Baby Caylee and other Weapons of Mass Distraction
Mike Thomas, columnist for the Orlando Sentinel, has an interesting column in today’s paper. His thesis is essentially this: “It seems for a lot of people, [the Baby Caylee story] beats watching the real news these days.” Fair enough. But that simply identifies the obvious. What might this say about us as a people?
Supposedly we Americans have the best lives in the world. Why, then, must we constantly distract ourselves with schlock on the airwaves? Why do we sedate ourselves with mind-numbing “reality shows” and bitchy talent shows all the while ingesting any number of chemical sedatives we’ve been sold by the corporate sponsors of those shows as we watch them? If our lives are so great, why must we constantly be numb to them?
Moreover, what is our aversion to actual news? Our economy is crumbling. Our environment is changing and thrashing us for its abuse in the form of mega-hurricanes and fires. Our country is in such deep deficit that it can no longer adequately fund its overextended military abroad or the services required when those used up soldiers return to our country. Our schools and universities are hurling headlong down the toilet. And larger and larger numbers of people cannot be assured of medical care when they are sick. All of these concerns and more demand our immediate attention and extended commitment, assuming we do not wish to see this wonderful country and our privileged lifestyles crumble before our eyes. But rather than deal with those realities, we continue to tune out and tune into schlock.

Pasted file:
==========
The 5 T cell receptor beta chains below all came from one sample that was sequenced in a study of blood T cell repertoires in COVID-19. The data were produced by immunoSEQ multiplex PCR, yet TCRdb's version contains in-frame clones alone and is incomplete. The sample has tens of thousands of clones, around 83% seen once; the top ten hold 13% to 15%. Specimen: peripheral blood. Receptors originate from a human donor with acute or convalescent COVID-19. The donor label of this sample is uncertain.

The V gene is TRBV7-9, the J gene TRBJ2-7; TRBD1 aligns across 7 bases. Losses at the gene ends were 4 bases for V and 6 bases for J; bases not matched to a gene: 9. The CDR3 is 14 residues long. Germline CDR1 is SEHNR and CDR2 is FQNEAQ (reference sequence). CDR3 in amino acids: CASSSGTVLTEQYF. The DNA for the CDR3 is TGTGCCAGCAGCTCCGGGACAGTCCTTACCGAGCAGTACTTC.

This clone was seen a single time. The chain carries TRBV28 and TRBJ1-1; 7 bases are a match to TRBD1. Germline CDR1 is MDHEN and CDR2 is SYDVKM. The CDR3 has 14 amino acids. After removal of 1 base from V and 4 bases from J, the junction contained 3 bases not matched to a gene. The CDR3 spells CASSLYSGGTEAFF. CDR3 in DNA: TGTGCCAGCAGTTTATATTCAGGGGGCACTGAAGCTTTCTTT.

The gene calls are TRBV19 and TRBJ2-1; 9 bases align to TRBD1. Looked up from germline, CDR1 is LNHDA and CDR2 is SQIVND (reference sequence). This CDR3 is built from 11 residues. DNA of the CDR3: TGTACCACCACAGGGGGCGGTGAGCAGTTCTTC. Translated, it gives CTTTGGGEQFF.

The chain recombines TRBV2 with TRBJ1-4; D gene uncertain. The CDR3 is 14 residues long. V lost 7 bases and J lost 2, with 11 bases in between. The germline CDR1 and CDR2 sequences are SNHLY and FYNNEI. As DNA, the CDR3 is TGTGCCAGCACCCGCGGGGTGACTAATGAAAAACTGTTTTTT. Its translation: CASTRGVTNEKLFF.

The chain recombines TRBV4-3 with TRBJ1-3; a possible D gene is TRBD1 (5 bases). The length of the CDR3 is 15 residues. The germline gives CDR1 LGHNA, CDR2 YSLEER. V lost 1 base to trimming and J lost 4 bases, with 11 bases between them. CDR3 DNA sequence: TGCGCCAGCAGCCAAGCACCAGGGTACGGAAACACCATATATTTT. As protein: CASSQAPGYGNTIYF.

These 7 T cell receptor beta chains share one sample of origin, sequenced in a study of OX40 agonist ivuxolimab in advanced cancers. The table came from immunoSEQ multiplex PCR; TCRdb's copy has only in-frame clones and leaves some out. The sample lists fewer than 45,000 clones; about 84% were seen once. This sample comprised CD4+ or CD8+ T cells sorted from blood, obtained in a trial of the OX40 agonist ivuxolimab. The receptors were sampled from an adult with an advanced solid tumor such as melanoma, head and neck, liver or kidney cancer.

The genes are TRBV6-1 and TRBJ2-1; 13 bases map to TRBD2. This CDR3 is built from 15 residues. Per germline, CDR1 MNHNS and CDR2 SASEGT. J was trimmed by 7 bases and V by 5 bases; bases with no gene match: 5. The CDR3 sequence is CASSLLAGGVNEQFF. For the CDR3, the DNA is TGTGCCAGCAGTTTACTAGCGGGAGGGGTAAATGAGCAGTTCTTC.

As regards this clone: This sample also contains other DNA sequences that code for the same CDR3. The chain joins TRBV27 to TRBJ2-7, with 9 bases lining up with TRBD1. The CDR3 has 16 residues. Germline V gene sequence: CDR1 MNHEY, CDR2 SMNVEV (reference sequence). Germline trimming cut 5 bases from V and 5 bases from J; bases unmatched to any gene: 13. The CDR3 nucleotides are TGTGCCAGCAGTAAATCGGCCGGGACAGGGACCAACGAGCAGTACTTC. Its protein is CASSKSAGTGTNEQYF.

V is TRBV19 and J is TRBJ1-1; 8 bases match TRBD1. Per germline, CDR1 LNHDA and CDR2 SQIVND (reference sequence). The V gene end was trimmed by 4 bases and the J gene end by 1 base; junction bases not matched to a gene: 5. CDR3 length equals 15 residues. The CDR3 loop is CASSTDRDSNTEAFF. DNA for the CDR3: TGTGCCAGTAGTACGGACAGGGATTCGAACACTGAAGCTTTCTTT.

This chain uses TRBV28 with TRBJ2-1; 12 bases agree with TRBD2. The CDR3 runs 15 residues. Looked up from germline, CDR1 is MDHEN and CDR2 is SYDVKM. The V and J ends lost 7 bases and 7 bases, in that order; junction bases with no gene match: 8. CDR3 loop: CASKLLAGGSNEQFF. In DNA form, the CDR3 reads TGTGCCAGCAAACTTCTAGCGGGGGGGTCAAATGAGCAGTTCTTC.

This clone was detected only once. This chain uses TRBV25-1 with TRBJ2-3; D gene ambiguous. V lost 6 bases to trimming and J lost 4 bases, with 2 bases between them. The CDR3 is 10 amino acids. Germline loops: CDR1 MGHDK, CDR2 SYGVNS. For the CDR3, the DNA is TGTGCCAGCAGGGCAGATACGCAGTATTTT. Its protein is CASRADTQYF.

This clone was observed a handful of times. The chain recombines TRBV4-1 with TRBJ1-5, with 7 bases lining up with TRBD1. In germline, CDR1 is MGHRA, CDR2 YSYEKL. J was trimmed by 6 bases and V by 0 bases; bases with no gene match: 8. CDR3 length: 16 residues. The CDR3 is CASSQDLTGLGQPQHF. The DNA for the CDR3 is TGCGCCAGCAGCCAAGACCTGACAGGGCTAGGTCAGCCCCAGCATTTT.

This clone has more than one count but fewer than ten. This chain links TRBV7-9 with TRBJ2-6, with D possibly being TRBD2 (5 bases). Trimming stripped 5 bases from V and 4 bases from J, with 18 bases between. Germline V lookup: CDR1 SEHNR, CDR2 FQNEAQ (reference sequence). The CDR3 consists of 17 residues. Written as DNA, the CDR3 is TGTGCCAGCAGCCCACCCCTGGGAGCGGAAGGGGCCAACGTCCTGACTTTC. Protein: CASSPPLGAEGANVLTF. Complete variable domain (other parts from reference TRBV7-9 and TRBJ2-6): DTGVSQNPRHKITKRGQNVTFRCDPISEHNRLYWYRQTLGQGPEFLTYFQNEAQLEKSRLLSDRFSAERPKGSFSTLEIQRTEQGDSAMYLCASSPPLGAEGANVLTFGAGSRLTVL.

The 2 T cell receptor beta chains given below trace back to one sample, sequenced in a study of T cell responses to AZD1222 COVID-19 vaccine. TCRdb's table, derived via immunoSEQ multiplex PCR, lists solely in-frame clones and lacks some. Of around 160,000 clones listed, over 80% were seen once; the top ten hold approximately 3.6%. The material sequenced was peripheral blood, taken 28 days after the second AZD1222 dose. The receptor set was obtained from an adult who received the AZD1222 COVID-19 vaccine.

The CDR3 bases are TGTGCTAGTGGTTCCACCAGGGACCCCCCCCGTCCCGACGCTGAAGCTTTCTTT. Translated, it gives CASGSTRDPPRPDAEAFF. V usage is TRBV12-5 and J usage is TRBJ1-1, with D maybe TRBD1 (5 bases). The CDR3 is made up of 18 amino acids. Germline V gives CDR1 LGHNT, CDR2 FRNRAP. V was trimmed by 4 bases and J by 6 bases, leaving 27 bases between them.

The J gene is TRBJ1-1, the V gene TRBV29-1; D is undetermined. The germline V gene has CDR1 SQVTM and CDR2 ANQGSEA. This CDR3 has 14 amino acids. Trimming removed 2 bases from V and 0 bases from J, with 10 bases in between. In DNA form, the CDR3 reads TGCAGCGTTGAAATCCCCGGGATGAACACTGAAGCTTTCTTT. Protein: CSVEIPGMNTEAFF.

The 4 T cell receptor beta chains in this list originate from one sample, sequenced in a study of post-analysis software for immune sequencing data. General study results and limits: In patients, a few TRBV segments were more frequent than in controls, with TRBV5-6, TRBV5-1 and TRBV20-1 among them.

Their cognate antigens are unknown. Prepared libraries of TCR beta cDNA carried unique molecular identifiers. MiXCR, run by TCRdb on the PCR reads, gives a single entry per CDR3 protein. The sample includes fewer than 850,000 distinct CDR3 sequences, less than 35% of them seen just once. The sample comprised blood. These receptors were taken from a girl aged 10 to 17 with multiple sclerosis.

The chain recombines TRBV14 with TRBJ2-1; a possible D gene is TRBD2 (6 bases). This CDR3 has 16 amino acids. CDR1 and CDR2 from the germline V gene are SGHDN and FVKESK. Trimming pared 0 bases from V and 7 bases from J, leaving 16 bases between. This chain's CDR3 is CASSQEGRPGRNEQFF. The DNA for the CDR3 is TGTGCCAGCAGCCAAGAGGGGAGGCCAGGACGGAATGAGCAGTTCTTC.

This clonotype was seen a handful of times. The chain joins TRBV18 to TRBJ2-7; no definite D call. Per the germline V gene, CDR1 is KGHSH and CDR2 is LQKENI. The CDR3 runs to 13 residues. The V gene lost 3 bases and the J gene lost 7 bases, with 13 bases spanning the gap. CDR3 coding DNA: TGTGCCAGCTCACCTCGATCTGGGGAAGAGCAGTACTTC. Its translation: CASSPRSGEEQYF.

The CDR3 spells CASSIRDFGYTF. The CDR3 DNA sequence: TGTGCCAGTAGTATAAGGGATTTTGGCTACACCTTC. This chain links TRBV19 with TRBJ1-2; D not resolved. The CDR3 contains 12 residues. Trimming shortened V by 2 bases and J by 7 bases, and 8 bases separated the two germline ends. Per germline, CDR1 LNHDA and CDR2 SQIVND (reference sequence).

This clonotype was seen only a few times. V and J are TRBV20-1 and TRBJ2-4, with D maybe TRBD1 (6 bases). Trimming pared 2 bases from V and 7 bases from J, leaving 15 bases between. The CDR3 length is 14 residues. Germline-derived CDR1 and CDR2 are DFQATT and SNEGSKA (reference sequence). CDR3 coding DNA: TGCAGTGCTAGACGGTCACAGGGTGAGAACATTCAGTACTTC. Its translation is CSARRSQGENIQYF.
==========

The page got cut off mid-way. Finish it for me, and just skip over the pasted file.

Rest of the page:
It’s as if there is a devil’s bargain cut between the skeletal news media remaining after being gutted by greedy and short-sighted stockholders, a public desperate to avoid any social responsibilities and the corporations who, as George Carlin so aptly put it, ultimately own us. The deal is this: The public won’t demand real news, the media will provide weapons of mass distraction, and the corporations remain happy because their vested interests in the status quo will continue unthreatened.
It’s a deal based on avoidance, denial and deception where no one is responsible for anything other than self-interest. It’s also a recipe for disaster.
The Rev. Harry Scott Coverston, J.D., Ph.D.
Member, Florida Bar (inactive status)
Priest, Episcopal Church (Dio. of El Camino Real, CA)
Instructor: Humanities, Religion, Philosophy of Law
University of Central Florida, Orlando
If the unexamined life is not worth living, surely an unexamined belief system, be it religious or political, is not worth holding.
Most things of value do not lend themselves to production in sound bytes.